New Opportunities Through Integration of Print and Digital Media
Drupa 2012 is set to run May 3-16, 2012, in Düsseldorf, Germany.
With the advent of digital media, increasing numbers of print buyers and print service providers are asking themselves what the future of print will be. For Bernhard Schreier, president of Drupa 2012 and chairman of Heidelberger Druckmaschinen AG, the answer is clear: Despite complex conditions and regional differences, the merging of print and online media, functional printing and smart technologies in security and packaging print is opening up new perspectives that can be turned into profitable opportunities.
Q—Mr. Schreier, since the last Drupa the printing industry has been experiencing tough times, especially in the Western industrial countries. In addition to the difficult economic conditions, digital media is increasingly in direct competition with traditional print products. Is the Gutenberg era coming to an end?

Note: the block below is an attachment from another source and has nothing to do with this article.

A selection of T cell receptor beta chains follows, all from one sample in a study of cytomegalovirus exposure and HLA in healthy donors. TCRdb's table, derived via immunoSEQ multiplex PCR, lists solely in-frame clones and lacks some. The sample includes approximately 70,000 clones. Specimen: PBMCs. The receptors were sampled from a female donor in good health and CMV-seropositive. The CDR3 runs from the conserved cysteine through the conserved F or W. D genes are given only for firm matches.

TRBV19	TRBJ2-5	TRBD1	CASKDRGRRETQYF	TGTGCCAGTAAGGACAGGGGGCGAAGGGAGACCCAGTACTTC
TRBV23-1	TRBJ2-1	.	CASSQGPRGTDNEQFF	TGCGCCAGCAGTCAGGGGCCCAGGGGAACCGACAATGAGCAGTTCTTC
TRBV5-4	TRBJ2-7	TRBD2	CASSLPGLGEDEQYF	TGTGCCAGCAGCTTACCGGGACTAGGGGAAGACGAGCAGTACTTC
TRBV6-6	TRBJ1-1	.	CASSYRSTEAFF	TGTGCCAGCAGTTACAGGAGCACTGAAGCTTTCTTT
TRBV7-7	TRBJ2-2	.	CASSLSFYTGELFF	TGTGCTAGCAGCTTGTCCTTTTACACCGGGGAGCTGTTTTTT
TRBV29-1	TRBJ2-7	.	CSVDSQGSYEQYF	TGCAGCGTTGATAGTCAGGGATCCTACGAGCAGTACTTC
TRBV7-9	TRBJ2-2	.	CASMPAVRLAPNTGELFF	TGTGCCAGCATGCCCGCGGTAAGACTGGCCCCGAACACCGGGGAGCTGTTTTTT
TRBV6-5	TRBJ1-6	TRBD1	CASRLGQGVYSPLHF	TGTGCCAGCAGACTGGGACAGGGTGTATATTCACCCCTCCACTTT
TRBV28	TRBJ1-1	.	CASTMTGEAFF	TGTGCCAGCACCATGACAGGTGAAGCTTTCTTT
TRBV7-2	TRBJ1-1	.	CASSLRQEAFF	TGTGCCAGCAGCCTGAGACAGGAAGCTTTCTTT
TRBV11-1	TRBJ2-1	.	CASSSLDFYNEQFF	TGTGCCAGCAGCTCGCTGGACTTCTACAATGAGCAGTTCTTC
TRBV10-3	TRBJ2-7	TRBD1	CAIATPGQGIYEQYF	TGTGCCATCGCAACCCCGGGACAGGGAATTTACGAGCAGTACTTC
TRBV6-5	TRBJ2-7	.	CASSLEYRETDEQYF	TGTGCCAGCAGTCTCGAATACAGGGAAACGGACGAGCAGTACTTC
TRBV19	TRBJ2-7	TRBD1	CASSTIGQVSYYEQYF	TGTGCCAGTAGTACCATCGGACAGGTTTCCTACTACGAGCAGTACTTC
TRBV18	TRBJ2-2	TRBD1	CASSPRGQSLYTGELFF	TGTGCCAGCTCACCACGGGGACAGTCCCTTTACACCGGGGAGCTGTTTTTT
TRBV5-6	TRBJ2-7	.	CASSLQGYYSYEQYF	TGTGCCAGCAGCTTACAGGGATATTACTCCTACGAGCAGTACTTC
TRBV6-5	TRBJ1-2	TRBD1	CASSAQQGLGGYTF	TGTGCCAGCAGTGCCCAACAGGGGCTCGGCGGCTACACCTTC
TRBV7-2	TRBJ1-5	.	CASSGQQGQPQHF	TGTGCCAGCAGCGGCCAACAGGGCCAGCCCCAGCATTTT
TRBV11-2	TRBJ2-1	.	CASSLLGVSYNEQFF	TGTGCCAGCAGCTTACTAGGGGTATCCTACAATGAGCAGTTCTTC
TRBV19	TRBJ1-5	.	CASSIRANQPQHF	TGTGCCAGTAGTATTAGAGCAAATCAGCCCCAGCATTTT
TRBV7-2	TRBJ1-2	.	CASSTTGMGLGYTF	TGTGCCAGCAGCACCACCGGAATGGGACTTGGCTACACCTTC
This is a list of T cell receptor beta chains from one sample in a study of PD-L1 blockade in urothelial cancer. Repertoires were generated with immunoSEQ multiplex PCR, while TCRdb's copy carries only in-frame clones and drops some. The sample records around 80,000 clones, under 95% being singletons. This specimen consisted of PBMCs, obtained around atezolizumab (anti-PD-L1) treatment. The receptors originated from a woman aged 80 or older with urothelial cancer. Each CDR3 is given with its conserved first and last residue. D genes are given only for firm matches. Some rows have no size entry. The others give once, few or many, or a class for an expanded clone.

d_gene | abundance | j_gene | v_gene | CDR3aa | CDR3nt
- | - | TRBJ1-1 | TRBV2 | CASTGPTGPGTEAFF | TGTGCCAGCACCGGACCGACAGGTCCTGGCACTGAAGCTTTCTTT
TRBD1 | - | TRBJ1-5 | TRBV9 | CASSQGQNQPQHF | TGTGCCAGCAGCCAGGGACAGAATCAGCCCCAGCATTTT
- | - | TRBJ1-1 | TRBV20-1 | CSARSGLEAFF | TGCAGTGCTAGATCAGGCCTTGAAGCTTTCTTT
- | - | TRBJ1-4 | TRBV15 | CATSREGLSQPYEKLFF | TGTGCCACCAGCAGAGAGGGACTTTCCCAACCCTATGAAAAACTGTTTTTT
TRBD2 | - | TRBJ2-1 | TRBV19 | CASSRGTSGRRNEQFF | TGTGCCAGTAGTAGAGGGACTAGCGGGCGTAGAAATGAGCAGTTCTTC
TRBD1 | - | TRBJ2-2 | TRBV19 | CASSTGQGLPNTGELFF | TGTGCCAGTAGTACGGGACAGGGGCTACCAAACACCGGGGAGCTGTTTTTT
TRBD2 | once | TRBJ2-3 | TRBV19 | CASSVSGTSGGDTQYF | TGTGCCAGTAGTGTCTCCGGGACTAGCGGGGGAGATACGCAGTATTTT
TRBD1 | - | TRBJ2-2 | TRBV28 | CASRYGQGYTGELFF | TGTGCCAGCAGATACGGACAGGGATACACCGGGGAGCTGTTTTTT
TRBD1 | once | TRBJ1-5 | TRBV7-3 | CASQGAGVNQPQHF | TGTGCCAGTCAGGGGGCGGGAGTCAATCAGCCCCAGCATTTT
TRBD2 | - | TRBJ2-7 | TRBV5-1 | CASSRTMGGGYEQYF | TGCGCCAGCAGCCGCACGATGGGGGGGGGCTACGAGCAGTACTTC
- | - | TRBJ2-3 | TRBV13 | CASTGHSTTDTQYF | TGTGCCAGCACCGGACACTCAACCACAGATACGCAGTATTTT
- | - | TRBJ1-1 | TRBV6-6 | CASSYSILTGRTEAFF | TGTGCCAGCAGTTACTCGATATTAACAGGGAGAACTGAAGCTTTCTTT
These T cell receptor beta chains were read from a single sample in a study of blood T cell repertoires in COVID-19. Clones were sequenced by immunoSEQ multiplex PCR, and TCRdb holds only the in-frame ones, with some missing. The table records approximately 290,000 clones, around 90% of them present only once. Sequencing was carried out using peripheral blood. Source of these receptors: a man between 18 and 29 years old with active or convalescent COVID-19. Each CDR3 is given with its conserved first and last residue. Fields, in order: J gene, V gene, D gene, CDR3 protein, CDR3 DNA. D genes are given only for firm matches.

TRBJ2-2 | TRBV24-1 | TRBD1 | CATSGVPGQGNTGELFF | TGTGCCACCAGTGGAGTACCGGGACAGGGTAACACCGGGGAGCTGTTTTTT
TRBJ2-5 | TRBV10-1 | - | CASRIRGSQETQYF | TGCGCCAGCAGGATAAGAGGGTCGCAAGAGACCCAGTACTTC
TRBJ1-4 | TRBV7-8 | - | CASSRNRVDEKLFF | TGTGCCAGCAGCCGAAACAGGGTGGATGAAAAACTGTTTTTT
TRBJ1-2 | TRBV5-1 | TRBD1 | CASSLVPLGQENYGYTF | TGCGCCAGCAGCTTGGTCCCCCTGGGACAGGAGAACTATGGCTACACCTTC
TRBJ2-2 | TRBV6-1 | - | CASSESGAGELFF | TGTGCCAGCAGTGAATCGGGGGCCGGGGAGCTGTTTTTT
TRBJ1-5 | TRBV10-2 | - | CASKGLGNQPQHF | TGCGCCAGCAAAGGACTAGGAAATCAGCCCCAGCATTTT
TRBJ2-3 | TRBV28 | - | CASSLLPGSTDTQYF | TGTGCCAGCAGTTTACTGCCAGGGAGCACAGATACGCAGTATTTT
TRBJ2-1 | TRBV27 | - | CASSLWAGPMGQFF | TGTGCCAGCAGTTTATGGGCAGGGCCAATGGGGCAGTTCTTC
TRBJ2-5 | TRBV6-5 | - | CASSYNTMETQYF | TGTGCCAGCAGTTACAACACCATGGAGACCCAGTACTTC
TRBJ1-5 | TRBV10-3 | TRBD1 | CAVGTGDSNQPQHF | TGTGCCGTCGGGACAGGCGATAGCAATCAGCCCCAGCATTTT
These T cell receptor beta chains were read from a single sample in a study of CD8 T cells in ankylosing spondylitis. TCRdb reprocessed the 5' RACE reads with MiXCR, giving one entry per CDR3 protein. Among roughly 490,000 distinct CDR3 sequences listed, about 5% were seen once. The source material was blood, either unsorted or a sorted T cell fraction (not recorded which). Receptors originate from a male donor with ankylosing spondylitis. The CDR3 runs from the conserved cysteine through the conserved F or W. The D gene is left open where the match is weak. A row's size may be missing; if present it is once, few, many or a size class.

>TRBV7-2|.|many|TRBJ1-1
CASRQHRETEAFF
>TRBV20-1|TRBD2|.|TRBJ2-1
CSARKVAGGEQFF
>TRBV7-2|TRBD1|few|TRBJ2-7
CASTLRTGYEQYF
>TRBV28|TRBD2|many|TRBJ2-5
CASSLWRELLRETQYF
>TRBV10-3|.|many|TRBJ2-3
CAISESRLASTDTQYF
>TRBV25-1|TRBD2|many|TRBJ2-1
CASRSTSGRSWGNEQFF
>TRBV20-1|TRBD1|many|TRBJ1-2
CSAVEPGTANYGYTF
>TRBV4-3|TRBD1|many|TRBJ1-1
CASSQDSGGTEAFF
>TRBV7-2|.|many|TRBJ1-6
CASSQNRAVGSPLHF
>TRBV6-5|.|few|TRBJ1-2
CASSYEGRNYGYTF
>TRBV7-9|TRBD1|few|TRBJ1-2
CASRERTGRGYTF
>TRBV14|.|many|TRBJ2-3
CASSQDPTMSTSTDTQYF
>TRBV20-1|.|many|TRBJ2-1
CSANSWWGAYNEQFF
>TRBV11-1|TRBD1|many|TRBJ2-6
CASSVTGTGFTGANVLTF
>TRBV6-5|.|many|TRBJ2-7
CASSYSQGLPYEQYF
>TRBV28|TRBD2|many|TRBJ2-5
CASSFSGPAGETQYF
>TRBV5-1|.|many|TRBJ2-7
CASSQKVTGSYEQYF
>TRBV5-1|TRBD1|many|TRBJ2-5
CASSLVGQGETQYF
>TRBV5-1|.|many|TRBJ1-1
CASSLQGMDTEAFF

Schreier—Not at all. Even today, more than 500 years after the invention of book printing, our industry still has enormous potential. That said, the environment has changed dramatically over the past few years. The economic crisis two years ago, and the current unstable situation in the Eurozone, have caused a significant change in the market that will continue.
The printing market in Western industrial countries has largely stagnated at a high level. At the same time, emerging countries and the Asian markets are experiencing high growth rates. Take a look at the Chinese print market, which alone in 2009 achieved around 42 billion euros. Within just six years, the market volume there has doubled.
The reasons for these regional growth differences are obvious. Whereas the print market in Western countries is essentially stable and at a high level, in upcoming countries such as China or India, there is enormous pent-up demand in virtually all areas of the economy. Naturally the print industry is also profiting from this.
Just look at packaging print. Even recently, in these countries, a large proportion of goods were packed in newspaper or sold loose across the shop counter. All this is changing at a breathtaking tempo. Almost everywhere, there are now supermarkets for a growing number of consumers who are consciously deciding in favour of goods and brands packaged in an appealing way.